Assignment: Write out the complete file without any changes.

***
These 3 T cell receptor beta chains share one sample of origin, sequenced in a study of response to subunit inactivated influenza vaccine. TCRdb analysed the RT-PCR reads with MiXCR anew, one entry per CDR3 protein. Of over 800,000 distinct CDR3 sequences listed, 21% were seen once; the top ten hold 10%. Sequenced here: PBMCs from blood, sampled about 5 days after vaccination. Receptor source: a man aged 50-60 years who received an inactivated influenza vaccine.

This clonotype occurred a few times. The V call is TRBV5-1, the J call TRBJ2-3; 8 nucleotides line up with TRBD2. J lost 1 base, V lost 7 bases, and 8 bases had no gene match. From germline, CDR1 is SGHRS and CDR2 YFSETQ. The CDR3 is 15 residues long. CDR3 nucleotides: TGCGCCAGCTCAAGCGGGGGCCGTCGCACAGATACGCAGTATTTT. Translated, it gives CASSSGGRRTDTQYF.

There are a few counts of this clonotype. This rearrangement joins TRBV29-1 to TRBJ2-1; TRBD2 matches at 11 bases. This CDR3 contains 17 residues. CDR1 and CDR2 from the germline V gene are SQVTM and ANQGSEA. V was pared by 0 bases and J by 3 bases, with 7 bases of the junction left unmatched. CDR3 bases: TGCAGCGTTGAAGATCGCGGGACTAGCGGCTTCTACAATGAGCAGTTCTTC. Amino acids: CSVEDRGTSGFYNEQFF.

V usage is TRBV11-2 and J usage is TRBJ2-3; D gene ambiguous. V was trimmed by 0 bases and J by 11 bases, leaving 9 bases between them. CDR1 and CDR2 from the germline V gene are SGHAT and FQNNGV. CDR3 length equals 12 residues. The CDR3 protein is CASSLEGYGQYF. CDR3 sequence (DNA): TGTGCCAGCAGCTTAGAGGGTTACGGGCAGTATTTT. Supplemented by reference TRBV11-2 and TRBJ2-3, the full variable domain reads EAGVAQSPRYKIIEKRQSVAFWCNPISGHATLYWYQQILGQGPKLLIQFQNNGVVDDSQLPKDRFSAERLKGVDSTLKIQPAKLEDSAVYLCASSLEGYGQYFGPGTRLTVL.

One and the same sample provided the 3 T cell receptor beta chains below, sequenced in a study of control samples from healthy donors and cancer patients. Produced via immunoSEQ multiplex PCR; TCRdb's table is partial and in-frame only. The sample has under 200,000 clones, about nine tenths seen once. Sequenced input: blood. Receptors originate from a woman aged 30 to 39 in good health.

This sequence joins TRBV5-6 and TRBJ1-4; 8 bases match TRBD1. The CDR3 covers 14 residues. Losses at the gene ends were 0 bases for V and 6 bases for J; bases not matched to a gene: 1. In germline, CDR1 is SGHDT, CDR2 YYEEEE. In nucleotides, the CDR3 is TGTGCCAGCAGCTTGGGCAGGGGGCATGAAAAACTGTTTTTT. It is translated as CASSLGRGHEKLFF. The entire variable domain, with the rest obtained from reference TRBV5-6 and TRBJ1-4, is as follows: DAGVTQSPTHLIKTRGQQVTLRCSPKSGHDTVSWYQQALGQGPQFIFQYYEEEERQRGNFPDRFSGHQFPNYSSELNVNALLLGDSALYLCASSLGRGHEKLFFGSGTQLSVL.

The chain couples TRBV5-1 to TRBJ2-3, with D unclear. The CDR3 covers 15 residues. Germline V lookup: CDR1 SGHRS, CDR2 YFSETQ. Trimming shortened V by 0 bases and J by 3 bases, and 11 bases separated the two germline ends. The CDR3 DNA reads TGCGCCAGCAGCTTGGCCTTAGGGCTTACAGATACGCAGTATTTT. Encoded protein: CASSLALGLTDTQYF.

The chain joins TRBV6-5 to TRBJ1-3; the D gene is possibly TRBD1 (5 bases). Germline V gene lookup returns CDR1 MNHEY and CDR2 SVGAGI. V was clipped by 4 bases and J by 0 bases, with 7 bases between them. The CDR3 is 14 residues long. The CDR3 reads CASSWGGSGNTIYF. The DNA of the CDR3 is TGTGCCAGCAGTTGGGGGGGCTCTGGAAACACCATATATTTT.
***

These 3 T cell receptor beta chains share one sample of origin, sequenced in a study of response to subunit inactivated influenza vaccine. TCRdb analysed the RT-PCR reads with MiXCR anew, one entry per CDR3 protein. Of over 800,000 distinct CDR3 sequences listed, 21% were seen once; the top ten hold 10%. Sequenced here: PBMCs from blood, sampled about 5 days after vaccination. Receptor source: a man aged 50-60 years who received an inactivated influenza vaccine.

This clonotype occurred a few times. The V call is TRBV5-1, the J call TRBJ2-3; 8 nucleotides line up with TRBD2. J lost 1 base, V lost 7 bases, and 8 bases had no gene match. From germline, CDR1 is SGHRS and CDR2 YFSETQ. The CDR3 is 15 residues long. CDR3 nucleotides: TGCGCCAGCTCAAGCGGGGGCCGTCGCACAGATACGCAGTATTTT. Translated, it gives CASSSGGRRTDTQYF.

There are a few counts of this clonotype. This rearrangement joins TRBV29-1 to TRBJ2-1; TRBD2 matches at 11 bases. This CDR3 contains 17 residues. CDR1 and CDR2 from the germline V gene are SQVTM and ANQGSEA. V was pared by 0 bases and J by 3 bases, with 7 bases of the junction left unmatched. CDR3 bases: TGCAGCGTTGAAGATCGCGGGACTAGCGGCTTCTACAATGAGCAGTTCTTC. Amino acids: CSVEDRGTSGFYNEQFF.

V usage is TRBV11-2 and J usage is TRBJ2-3; D gene ambiguous. V was trimmed by 0 bases and J by 11 bases, leaving 9 bases between them. CDR1 and CDR2 from the germline V gene are SGHAT and FQNNGV. CDR3 length equals 12 residues. The CDR3 protein is CASSLEGYGQYF. CDR3 sequence (DNA): TGTGCCAGCAGCTTAGAGGGTTACGGGCAGTATTTT. Supplemented by reference TRBV11-2 and TRBJ2-3, the full variable domain reads EAGVAQSPRYKIIEKRQSVAFWCNPISGHATLYWYQQILGQGPKLLIQFQNNGVVDDSQLPKDRFSAERLKGVDSTLKIQPAKLEDSAVYLCASSLEGYGQYFGPGTRLTVL.

One and the same sample provided the 3 T cell receptor beta chains below, sequenced in a study of control samples from healthy donors and cancer patients. Produced via immunoSEQ multiplex PCR; TCRdb's table is partial and in-frame only. The sample has under 200,000 clones, about nine tenths seen once. Sequenced input: blood. Receptors originate from a woman aged 30 to 39 in good health.

This sequence joins TRBV5-6 and TRBJ1-4; 8 bases match TRBD1. The CDR3 covers 14 residues. Losses at the gene ends were 0 bases for V and 6 bases for J; bases not matched to a gene: 1. In germline, CDR1 is SGHDT, CDR2 YYEEEE. In nucleotides, the CDR3 is TGTGCCAGCAGCTTGGGCAGGGGGCATGAAAAACTGTTTTTT. It is translated as CASSLGRGHEKLFF. The entire variable domain, with the rest obtained from reference TRBV5-6 and TRBJ1-4, is as follows: DAGVTQSPTHLIKTRGQQVTLRCSPKSGHDTVSWYQQALGQGPQFIFQYYEEEERQRGNFPDRFSGHQFPNYSSELNVNALLLGDSALYLCASSLGRGHEKLFFGSGTQLSVL.

The chain couples TRBV5-1 to TRBJ2-3, with D unclear. The CDR3 covers 15 residues. Germline V lookup: CDR1 SGHRS, CDR2 YFSETQ. Trimming shortened V by 0 bases and J by 3 bases, and 11 bases separated the two germline ends. The CDR3 DNA reads TGCGCCAGCAGCTTGGCCTTAGGGCTTACAGATACGCAGTATTTT. Encoded protein: CASSLALGLTDTQYF.

The chain joins TRBV6-5 to TRBJ1-3; the D gene is possibly TRBD1 (5 bases). Germline V gene lookup returns CDR1 MNHEY and CDR2 SVGAGI. V was clipped by 4 bases and J by 0 bases, with 7 bases between them. The CDR3 is 14 residues long. The CDR3 reads CASSWGGSGNTIYF. The DNA of the CDR3 is TGTGCCAGCAGTTGGGGGGGCTCTGGAAACACCATATATTTT.